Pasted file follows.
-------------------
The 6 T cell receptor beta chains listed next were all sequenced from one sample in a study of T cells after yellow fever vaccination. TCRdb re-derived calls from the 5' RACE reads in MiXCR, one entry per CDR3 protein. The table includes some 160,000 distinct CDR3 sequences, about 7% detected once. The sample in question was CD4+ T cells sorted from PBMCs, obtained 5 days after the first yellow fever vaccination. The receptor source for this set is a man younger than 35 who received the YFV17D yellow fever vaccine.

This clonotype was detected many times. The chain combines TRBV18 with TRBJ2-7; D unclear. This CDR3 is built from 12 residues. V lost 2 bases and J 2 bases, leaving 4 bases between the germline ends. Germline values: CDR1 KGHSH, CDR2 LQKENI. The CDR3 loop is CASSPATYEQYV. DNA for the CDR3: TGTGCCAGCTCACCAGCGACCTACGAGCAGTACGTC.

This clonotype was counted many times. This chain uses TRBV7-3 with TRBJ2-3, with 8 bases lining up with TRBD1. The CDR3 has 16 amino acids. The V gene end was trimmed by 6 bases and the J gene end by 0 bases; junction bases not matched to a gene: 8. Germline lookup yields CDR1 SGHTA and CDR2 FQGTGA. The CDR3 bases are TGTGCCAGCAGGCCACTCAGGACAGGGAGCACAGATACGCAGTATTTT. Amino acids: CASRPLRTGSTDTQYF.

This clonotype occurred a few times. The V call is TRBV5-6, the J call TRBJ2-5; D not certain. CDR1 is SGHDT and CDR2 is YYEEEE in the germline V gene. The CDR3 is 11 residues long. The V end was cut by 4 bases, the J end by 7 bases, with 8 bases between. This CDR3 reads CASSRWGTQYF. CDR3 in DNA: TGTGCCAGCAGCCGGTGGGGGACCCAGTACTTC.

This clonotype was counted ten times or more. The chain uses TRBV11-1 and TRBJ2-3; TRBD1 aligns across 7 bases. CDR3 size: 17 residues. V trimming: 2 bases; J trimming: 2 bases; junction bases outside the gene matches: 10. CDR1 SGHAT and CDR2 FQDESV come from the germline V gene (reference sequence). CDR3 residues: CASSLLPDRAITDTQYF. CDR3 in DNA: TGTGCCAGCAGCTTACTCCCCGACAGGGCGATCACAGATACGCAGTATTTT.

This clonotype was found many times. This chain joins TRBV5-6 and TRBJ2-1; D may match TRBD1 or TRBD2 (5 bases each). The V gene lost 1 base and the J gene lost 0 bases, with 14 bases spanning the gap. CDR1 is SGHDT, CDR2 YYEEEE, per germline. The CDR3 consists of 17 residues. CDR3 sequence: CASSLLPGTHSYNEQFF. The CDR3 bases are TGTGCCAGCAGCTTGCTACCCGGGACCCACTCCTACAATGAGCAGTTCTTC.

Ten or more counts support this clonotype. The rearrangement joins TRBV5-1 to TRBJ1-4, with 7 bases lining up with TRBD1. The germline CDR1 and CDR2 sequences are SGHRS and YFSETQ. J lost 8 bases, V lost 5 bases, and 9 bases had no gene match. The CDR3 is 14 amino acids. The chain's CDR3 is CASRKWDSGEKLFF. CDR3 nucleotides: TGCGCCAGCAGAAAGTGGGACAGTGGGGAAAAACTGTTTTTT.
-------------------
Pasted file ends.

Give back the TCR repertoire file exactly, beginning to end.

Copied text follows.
The 6 T cell receptor beta chains listed next were all sequenced from one sample in a study of T cells after yellow fever vaccination. TCRdb re-derived calls from the 5' RACE reads in MiXCR, one entry per CDR3 protein. The table includes some 160,000 distinct CDR3 sequences, about 7% detected once. The sample in question was CD4+ T cells sorted from PBMCs, obtained 5 days after the first yellow fever vaccination. The receptor source for this set is a man younger than 35 who received the YFV17D yellow fever vaccine.

This clonotype was detected many times. The chain combines TRBV18 with TRBJ2-7; D unclear. This CDR3 is built from 12 residues. V lost 2 bases and J 2 bases, leaving 4 bases between the germline ends. Germline values: CDR1 KGHSH, CDR2 LQKENI. The CDR3 loop is CASSPATYEQYV. DNA for the CDR3: TGTGCCAGCTCACCAGCGACCTACGAGCAGTACGTC.

This clonotype was counted many times. This chain uses TRBV7-3 with TRBJ2-3, with 8 bases lining up with TRBD1. The CDR3 has 16 amino acids. The V gene end was trimmed by 6 bases and the J gene end by 0 bases; junction bases not matched to a gene: 8. Germline lookup yields CDR1 SGHTA and CDR2 FQGTGA. The CDR3 bases are TGTGCCAGCAGGCCACTCAGGACAGGGAGCACAGATACGCAGTATTTT. Amino acids: CASRPLRTGSTDTQYF.

This clonotype occurred a few times. The V call is TRBV5-6, the J call TRBJ2-5; D not certain. CDR1 is SGHDT and CDR2 is YYEEEE in the germline V gene. The CDR3 is 11 residues long. The V end was cut by 4 bases, the J end by 7 bases, with 8 bases between. This CDR3 reads CASSRWGTQYF. CDR3 in DNA: TGTGCCAGCAGCCGGTGGGGGACCCAGTACTTC.

This clonotype was counted ten times or more. The chain uses TRBV11-1 and TRBJ2-3; TRBD1 aligns across 7 bases. CDR3 size: 17 residues. V trimming: 2 bases; J trimming: 2 bases; junction bases outside the gene matches: 10. CDR1 SGHAT and CDR2 FQDESV come from the germline V gene (reference sequence). CDR3 residues: CASSLLPDRAITDTQYF. CDR3 in DNA: TGTGCCAGCAGCTTACTCCCCGACAGGGCGATCACAGATACGCAGTATTTT.

This clonotype was found many times. This chain joins TRBV5-6 and TRBJ2-1; D may match TRBD1 or TRBD2 (5 bases each). The V gene lost 1 base and the J gene lost 0 bases, with 14 bases spanning the gap. CDR1 is SGHDT, CDR2 YYEEEE, per germline. The CDR3 consists of 17 residues. CDR3 sequence: CASSLLPGTHSYNEQFF. The CDR3 bases are TGTGCCAGCAGCTTGCTACCCGGGACCCACTCCTACAATGAGCAGTTCTTC.

Ten or more counts support this clonotype. The rearrangement joins TRBV5-1 to TRBJ1-4, with 7 bases lining up with TRBD1. The germline CDR1 and CDR2 sequences are SGHRS and YFSETQ. J lost 8 bases, V lost 5 bases, and 9 bases had no gene match. The CDR3 is 14 amino acids. The chain's CDR3 is CASRKWDSGEKLFF. CDR3 nucleotides: TGCGCCAGCAGAAAGTGGGACAGTGGGGAAAAACTGTTTTTT.